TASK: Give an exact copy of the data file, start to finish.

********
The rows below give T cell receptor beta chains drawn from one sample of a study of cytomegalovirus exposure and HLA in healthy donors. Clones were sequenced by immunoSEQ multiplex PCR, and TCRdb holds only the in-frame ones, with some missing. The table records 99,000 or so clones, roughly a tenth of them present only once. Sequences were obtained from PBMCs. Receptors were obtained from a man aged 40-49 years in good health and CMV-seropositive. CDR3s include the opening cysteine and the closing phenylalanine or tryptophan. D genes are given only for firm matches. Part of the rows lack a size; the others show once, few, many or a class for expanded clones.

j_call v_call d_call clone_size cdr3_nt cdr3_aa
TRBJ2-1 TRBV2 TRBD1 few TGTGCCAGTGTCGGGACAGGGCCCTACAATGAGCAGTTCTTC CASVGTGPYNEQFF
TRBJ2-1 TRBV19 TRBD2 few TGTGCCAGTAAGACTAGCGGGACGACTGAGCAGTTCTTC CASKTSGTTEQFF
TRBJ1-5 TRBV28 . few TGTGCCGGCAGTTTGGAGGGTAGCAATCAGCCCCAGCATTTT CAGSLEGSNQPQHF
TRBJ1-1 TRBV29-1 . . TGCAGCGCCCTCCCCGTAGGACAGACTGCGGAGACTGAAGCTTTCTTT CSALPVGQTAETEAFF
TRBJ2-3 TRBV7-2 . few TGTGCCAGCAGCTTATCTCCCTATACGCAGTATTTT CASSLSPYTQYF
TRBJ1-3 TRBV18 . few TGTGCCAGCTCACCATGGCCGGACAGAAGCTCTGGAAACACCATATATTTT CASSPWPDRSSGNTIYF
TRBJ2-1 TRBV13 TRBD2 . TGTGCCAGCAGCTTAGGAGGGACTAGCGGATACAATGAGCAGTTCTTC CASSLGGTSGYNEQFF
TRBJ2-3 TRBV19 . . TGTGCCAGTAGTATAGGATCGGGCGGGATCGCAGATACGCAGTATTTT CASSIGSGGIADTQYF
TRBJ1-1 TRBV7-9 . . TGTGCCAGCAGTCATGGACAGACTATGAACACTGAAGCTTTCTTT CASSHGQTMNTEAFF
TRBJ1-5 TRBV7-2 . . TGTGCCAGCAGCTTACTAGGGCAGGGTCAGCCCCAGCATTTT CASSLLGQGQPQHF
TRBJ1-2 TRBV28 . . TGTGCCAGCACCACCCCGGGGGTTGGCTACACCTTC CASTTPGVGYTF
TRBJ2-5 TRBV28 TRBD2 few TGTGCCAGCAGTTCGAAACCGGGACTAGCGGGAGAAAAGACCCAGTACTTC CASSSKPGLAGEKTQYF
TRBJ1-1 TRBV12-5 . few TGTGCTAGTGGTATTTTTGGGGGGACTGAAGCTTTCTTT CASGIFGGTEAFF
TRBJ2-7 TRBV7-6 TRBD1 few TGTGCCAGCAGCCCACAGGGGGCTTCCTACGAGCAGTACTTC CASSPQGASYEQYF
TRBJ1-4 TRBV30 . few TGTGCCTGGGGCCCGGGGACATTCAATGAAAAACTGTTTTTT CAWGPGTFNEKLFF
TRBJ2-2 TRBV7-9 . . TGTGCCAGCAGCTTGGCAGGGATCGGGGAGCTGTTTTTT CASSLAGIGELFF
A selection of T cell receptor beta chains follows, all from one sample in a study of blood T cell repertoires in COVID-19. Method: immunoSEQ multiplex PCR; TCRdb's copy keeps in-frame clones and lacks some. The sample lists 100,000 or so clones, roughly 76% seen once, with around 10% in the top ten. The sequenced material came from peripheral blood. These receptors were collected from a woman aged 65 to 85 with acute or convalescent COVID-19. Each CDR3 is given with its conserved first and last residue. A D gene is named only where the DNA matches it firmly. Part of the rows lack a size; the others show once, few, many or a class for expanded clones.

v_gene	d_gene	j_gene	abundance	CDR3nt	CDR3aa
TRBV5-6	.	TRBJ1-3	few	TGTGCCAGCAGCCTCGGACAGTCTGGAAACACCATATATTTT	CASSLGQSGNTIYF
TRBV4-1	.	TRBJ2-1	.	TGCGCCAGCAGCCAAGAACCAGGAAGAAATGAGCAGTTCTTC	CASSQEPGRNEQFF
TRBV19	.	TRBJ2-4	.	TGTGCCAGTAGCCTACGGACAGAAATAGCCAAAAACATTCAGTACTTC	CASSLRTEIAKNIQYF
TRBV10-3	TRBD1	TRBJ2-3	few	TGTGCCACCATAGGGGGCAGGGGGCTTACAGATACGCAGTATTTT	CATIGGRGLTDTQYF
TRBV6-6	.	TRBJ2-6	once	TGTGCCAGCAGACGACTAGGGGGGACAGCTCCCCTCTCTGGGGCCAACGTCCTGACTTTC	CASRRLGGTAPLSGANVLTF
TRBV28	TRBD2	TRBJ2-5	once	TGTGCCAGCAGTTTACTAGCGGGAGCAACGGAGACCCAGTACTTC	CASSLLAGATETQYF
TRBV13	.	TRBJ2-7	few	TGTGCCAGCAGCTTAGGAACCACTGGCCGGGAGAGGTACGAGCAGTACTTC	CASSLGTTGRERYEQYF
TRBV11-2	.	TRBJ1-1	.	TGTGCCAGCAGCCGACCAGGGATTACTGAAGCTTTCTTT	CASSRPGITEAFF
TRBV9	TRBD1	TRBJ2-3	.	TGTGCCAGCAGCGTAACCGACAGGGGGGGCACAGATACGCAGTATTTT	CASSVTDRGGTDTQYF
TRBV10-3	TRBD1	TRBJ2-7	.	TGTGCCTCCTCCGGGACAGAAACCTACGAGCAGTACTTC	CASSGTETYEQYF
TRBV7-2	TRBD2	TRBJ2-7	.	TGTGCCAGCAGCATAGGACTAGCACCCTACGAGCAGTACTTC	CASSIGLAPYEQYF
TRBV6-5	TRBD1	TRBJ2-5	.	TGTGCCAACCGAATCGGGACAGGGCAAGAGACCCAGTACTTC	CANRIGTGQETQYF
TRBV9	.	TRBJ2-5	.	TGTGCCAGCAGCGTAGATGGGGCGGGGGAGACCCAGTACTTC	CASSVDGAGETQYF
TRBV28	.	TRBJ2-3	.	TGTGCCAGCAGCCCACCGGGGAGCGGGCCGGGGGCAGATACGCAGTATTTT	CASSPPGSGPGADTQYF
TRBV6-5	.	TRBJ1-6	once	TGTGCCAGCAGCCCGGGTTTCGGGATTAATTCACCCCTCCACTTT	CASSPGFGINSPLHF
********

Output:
The rows below give T cell receptor beta chains drawn from one sample of a study of cytomegalovirus exposure and HLA in healthy donors. Clones were sequenced by immunoSEQ multiplex PCR, and TCRdb holds only the in-frame ones, with some missing. The table records 99,000 or so clones, roughly a tenth of them present only once. Sequences were obtained from PBMCs. Receptors were obtained from a man aged 40-49 years in good health and CMV-seropositive. CDR3s include the opening cysteine and the closing phenylalanine or tryptophan. D genes are given only for firm matches. Part of the rows lack a size; the others show once, few, many or a class for expanded clones.

j_call v_call d_call clone_size cdr3_nt cdr3_aa
TRBJ2-1 TRBV2 TRBD1 few TGTGCCAGTGTCGGGACAGGGCCCTACAATGAGCAGTTCTTC CASVGTGPYNEQFF
TRBJ2-1 TRBV19 TRBD2 few TGTGCCAGTAAGACTAGCGGGACGACTGAGCAGTTCTTC CASKTSGTTEQFF
TRBJ1-5 TRBV28 . few TGTGCCGGCAGTTTGGAGGGTAGCAATCAGCCCCAGCATTTT CAGSLEGSNQPQHF
TRBJ1-1 TRBV29-1 . . TGCAGCGCCCTCCCCGTAGGACAGACTGCGGAGACTGAAGCTTTCTTT CSALPVGQTAETEAFF
TRBJ2-3 TRBV7-2 . few TGTGCCAGCAGCTTATCTCCCTATACGCAGTATTTT CASSLSPYTQYF
TRBJ1-3 TRBV18 . few TGTGCCAGCTCACCATGGCCGGACAGAAGCTCTGGAAACACCATATATTTT CASSPWPDRSSGNTIYF
TRBJ2-1 TRBV13 TRBD2 . TGTGCCAGCAGCTTAGGAGGGACTAGCGGATACAATGAGCAGTTCTTC CASSLGGTSGYNEQFF
TRBJ2-3 TRBV19 . . TGTGCCAGTAGTATAGGATCGGGCGGGATCGCAGATACGCAGTATTTT CASSIGSGGIADTQYF
TRBJ1-1 TRBV7-9 . . TGTGCCAGCAGTCATGGACAGACTATGAACACTGAAGCTTTCTTT CASSHGQTMNTEAFF
TRBJ1-5 TRBV7-2 . . TGTGCCAGCAGCTTACTAGGGCAGGGTCAGCCCCAGCATTTT CASSLLGQGQPQHF
TRBJ1-2 TRBV28 . . TGTGCCAGCACCACCCCGGGGGTTGGCTACACCTTC CASTTPGVGYTF
TRBJ2-5 TRBV28 TRBD2 few TGTGCCAGCAGTTCGAAACCGGGACTAGCGGGAGAAAAGACCCAGTACTTC CASSSKPGLAGEKTQYF
TRBJ1-1 TRBV12-5 . few TGTGCTAGTGGTATTTTTGGGGGGACTGAAGCTTTCTTT CASGIFGGTEAFF
TRBJ2-7 TRBV7-6 TRBD1 few TGTGCCAGCAGCCCACAGGGGGCTTCCTACGAGCAGTACTTC CASSPQGASYEQYF
TRBJ1-4 TRBV30 . few TGTGCCTGGGGCCCGGGGACATTCAATGAAAAACTGTTTTTT CAWGPGTFNEKLFF
TRBJ2-2 TRBV7-9 . . TGTGCCAGCAGCTTGGCAGGGATCGGGGAGCTGTTTTTT CASSLAGIGELFF
A selection of T cell receptor beta chains follows, all from one sample in a study of blood T cell repertoires in COVID-19. Method: immunoSEQ multiplex PCR; TCRdb's copy keeps in-frame clones and lacks some. The sample lists 100,000 or so clones, roughly 76% seen once, with around 10% in the top ten. The sequenced material came from peripheral blood. These receptors were collected from a woman aged 65 to 85 with acute or convalescent COVID-19. Each CDR3 is given with its conserved first and last residue. A D gene is named only where the DNA matches it firmly. Part of the rows lack a size; the others show once, few, many or a class for expanded clones.

v_gene	d_gene	j_gene	abundance	CDR3nt	CDR3aa
TRBV5-6	.	TRBJ1-3	few	TGTGCCAGCAGCCTCGGACAGTCTGGAAACACCATATATTTT	CASSLGQSGNTIYF
TRBV4-1	.	TRBJ2-1	.	TGCGCCAGCAGCCAAGAACCAGGAAGAAATGAGCAGTTCTTC	CASSQEPGRNEQFF
TRBV19	.	TRBJ2-4	.	TGTGCCAGTAGCCTACGGACAGAAATAGCCAAAAACATTCAGTACTTC	CASSLRTEIAKNIQYF
TRBV10-3	TRBD1	TRBJ2-3	few	TGTGCCACCATAGGGGGCAGGGGGCTTACAGATACGCAGTATTTT	CATIGGRGLTDTQYF
TRBV6-6	.	TRBJ2-6	once	TGTGCCAGCAGACGACTAGGGGGGACAGCTCCCCTCTCTGGGGCCAACGTCCTGACTTTC	CASRRLGGTAPLSGANVLTF
TRBV28	TRBD2	TRBJ2-5	once	TGTGCCAGCAGTTTACTAGCGGGAGCAACGGAGACCCAGTACTTC	CASSLLAGATETQYF
TRBV13	.	TRBJ2-7	few	TGTGCCAGCAGCTTAGGAACCACTGGCCGGGAGAGGTACGAGCAGTACTTC	CASSLGTTGRERYEQYF
TRBV11-2	.	TRBJ1-1	.	TGTGCCAGCAGCCGACCAGGGATTACTGAAGCTTTCTTT	CASSRPGITEAFF
TRBV9	TRBD1	TRBJ2-3	.	TGTGCCAGCAGCGTAACCGACAGGGGGGGCACAGATACGCAGTATTTT	CASSVTDRGGTDTQYF
TRBV10-3	TRBD1	TRBJ2-7	.	TGTGCCTCCTCCGGGACAGAAACCTACGAGCAGTACTTC	CASSGTETYEQYF
TRBV7-2	TRBD2	TRBJ2-7	.	TGTGCCAGCAGCATAGGACTAGCACCCTACGAGCAGTACTTC	CASSIGLAPYEQYF
TRBV6-5	TRBD1	TRBJ2-5	.	TGTGCCAACCGAATCGGGACAGGGCAAGAGACCCAGTACTTC	CANRIGTGQETQYF
TRBV9	.	TRBJ2-5	.	TGTGCCAGCAGCGTAGATGGGGCGGGGGAGACCCAGTACTTC	CASSVDGAGETQYF
TRBV28	.	TRBJ2-3	.	TGTGCCAGCAGCCCACCGGGGAGCGGGCCGGGGGCAGATACGCAGTATTTT	CASSPPGSGPGADTQYF
TRBV6-5	.	TRBJ1-6	once	TGTGCCAGCAGCCCGGGTTTCGGGATTAATTCACCCCTCCACTTT	CASSPGFGINSPLHF